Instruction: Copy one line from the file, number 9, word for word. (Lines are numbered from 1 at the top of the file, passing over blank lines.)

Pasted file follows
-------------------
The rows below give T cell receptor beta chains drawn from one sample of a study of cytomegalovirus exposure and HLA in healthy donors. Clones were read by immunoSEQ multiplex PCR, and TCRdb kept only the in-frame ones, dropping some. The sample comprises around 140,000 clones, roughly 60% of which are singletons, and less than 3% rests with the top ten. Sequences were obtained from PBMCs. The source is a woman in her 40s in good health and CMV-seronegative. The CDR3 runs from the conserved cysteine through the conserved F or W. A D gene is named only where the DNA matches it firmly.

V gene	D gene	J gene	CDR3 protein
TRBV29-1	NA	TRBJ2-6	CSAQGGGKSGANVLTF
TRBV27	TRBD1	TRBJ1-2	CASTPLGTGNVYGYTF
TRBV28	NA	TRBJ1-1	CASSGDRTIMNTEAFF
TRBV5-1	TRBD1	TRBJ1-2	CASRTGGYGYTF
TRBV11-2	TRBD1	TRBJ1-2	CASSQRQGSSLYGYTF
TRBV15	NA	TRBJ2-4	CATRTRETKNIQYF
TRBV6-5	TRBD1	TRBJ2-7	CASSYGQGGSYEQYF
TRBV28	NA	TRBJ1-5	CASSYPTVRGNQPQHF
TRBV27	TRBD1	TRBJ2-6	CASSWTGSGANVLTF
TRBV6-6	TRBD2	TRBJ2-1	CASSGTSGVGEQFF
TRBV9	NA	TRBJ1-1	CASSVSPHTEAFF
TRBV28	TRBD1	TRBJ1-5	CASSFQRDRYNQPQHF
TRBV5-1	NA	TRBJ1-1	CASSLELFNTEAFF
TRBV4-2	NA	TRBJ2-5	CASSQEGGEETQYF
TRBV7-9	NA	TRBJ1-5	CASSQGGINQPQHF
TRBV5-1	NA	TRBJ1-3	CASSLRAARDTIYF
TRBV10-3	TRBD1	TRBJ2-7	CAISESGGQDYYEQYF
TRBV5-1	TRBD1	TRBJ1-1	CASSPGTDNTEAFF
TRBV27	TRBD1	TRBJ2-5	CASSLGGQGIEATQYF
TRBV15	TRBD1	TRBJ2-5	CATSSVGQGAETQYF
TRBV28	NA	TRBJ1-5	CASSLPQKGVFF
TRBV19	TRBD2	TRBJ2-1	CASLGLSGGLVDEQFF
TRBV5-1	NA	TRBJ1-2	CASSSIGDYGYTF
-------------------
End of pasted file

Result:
TRBV6-5	TRBD1	TRBJ2-7	CASSYGQGGSYEQYF